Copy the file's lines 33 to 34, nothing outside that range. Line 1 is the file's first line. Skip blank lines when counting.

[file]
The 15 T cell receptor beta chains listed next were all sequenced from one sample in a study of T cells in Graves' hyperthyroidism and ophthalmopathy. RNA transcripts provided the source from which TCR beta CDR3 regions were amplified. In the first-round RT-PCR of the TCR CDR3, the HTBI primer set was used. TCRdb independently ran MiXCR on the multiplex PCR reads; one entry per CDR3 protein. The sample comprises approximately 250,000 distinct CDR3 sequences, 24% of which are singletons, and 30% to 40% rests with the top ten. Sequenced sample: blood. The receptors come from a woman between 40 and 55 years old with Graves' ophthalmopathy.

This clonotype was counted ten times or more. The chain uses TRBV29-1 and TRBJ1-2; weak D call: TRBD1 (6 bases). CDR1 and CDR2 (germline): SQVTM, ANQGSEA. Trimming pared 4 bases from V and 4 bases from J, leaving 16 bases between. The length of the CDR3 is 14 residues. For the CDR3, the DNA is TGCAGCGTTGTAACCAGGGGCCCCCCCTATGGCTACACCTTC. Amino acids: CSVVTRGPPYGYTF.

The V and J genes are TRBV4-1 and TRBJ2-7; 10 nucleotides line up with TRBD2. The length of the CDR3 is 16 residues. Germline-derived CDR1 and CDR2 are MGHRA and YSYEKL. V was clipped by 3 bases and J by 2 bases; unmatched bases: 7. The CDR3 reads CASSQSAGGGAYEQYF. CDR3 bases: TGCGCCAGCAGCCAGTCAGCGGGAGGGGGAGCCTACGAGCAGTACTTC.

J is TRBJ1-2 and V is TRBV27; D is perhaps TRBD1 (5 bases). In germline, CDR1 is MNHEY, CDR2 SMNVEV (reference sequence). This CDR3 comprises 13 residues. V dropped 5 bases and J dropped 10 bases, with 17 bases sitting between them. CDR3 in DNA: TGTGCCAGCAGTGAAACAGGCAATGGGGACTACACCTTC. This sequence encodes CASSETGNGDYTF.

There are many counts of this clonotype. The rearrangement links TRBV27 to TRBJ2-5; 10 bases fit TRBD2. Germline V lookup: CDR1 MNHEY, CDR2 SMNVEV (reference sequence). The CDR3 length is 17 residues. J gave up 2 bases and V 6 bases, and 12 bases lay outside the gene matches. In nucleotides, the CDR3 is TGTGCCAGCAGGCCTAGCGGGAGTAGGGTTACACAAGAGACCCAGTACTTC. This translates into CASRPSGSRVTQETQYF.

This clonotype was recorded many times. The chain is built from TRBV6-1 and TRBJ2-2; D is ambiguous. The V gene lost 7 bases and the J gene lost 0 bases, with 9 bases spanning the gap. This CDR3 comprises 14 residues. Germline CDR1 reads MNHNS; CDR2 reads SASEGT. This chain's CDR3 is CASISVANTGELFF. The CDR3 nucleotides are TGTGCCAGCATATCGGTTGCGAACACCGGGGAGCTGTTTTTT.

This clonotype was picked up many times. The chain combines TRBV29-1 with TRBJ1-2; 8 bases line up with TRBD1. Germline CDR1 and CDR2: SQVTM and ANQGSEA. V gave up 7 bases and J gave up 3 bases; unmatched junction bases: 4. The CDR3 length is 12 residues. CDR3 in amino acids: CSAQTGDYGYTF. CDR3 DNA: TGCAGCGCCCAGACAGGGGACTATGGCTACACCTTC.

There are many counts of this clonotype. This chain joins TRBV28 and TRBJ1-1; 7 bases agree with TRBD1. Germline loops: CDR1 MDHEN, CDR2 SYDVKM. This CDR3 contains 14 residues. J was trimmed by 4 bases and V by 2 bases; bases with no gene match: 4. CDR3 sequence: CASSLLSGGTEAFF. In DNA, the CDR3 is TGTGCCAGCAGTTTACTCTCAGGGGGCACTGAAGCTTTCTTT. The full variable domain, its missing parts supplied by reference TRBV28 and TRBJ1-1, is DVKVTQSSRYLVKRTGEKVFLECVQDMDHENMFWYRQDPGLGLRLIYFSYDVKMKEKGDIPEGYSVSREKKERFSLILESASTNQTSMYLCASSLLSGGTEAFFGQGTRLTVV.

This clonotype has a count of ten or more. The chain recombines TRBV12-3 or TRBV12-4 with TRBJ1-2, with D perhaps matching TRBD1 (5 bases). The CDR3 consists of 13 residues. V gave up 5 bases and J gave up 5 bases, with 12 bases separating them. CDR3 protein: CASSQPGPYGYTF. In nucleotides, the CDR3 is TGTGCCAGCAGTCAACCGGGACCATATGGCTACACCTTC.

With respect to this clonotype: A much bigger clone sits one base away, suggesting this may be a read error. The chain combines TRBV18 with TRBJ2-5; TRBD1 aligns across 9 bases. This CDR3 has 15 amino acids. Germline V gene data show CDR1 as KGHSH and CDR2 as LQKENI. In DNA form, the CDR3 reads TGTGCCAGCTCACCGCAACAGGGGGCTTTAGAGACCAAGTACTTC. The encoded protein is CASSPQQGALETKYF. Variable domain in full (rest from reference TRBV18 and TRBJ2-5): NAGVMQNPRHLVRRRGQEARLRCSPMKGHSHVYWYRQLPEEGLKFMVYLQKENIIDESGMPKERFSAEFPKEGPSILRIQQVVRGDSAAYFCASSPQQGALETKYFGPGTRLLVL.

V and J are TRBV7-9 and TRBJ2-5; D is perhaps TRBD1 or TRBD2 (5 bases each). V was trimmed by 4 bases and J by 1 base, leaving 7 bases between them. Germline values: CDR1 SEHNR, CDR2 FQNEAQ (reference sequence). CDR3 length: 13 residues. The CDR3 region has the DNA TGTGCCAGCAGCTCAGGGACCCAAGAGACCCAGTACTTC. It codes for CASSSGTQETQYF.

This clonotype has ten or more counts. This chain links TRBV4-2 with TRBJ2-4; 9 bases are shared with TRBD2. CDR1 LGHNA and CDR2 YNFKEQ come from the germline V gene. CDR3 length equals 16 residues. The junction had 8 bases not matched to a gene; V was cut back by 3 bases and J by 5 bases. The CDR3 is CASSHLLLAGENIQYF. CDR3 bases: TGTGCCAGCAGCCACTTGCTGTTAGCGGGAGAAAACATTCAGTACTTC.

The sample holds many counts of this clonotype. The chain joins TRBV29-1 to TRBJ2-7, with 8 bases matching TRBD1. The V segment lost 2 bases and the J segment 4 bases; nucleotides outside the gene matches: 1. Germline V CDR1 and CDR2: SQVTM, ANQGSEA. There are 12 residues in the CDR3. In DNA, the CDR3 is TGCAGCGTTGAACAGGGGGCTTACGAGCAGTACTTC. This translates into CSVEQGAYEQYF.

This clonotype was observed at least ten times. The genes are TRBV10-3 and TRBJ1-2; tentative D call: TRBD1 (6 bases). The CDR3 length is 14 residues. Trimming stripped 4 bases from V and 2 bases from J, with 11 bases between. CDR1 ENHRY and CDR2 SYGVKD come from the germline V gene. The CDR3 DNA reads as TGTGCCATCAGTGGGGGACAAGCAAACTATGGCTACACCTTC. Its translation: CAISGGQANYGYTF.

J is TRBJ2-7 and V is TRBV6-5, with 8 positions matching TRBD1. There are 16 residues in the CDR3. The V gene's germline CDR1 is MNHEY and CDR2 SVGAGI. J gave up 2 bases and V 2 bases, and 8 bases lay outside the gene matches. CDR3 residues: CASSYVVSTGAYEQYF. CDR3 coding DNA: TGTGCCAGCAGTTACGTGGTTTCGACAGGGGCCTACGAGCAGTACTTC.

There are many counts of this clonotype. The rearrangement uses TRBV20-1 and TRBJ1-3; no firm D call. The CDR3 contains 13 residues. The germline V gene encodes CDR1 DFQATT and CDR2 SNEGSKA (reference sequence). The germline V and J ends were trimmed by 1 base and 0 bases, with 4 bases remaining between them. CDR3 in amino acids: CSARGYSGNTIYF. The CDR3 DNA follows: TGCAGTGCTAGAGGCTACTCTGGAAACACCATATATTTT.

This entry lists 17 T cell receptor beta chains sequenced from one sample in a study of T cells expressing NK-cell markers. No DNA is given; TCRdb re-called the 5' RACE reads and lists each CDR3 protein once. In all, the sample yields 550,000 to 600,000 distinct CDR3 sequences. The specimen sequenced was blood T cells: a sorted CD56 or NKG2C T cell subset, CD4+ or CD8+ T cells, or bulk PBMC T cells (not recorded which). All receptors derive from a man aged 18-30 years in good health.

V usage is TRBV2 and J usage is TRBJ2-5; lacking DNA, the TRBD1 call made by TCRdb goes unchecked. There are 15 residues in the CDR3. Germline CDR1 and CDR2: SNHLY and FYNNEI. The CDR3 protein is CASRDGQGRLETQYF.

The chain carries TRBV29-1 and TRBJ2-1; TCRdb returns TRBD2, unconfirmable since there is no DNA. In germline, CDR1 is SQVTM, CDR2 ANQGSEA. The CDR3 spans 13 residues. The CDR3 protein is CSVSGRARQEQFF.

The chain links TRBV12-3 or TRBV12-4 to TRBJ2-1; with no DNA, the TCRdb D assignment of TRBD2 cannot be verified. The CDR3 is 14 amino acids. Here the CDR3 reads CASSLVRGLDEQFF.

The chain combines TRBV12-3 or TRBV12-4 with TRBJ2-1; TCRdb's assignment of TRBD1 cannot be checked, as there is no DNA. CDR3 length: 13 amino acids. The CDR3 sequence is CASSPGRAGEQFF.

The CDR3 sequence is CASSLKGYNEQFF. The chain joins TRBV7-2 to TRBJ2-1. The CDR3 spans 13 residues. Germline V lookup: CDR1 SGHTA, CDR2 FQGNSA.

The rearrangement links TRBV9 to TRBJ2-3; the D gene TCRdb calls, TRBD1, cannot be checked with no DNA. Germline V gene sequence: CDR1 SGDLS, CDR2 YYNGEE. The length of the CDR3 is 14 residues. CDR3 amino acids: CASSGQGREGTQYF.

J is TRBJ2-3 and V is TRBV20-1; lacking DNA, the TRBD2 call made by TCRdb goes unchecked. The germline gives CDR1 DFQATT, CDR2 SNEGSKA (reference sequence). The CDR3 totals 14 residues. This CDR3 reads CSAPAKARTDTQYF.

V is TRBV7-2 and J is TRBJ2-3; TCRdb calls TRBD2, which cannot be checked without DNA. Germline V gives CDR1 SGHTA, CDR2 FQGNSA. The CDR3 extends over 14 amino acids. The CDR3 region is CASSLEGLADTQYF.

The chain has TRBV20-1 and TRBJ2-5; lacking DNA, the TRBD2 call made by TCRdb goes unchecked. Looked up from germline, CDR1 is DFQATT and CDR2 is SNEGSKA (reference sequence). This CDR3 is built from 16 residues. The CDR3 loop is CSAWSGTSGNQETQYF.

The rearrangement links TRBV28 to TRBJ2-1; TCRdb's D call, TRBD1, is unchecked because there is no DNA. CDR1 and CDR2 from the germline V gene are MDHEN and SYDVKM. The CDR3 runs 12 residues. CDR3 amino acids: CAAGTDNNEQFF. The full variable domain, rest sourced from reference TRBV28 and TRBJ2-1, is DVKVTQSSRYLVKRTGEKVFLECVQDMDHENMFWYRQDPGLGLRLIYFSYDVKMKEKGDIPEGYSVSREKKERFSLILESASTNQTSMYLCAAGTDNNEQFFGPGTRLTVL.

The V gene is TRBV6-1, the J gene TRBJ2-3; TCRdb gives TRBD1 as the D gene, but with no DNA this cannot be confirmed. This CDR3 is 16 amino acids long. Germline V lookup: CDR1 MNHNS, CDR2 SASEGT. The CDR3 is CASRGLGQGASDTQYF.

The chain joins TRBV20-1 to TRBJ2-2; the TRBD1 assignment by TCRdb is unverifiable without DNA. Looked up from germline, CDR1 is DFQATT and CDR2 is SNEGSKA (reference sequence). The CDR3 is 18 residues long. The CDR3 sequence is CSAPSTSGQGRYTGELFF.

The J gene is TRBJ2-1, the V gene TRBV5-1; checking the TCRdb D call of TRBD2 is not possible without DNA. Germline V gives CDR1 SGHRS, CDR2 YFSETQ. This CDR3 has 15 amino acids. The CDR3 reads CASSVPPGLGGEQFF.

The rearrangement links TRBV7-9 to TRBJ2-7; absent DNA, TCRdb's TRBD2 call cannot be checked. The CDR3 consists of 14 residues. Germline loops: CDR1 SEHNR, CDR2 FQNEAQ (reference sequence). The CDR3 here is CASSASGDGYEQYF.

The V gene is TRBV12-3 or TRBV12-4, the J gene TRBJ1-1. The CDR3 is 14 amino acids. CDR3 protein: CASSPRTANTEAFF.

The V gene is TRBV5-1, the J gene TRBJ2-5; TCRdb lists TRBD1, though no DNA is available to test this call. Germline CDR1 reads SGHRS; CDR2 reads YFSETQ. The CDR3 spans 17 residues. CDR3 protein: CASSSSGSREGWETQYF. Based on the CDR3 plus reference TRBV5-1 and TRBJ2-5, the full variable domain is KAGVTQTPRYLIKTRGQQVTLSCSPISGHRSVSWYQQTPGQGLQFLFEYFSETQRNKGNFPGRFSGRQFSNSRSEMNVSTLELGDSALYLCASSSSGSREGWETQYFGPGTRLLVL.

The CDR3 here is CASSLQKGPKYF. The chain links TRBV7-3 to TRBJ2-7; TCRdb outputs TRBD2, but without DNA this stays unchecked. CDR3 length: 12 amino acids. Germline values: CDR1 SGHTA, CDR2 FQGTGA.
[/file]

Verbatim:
The V gene is TRBV5-1, the J gene TRBJ2-5; TCRdb lists TRBD1, though no DNA is available to test this call. Germline CDR1 reads SGHRS; CDR2 reads YFSETQ. The CDR3 spans 17 residues. CDR3 protein: CASSSSGSREGWETQYF. Based on the CDR3 plus reference TRBV5-1 and TRBJ2-5, the full variable domain is KAGVTQTPRYLIKTRGQQVTLSCSPISGHRSVSWYQQTPGQGLQFLFEYFSETQRNKGNFPGRFSGRQFSNSRSEMNVSTLELGDSALYLCASSSSGSREGWETQYFGPGTRLLVL.

The CDR3 here is CASSLQKGPKYF. The chain links TRBV7-3 to TRBJ2-7; TCRdb outputs TRBD2, but without DNA this stays unchecked. CDR3 length: 12 amino acids. Germline values: CDR1 SGHTA, CDR2 FQGTGA.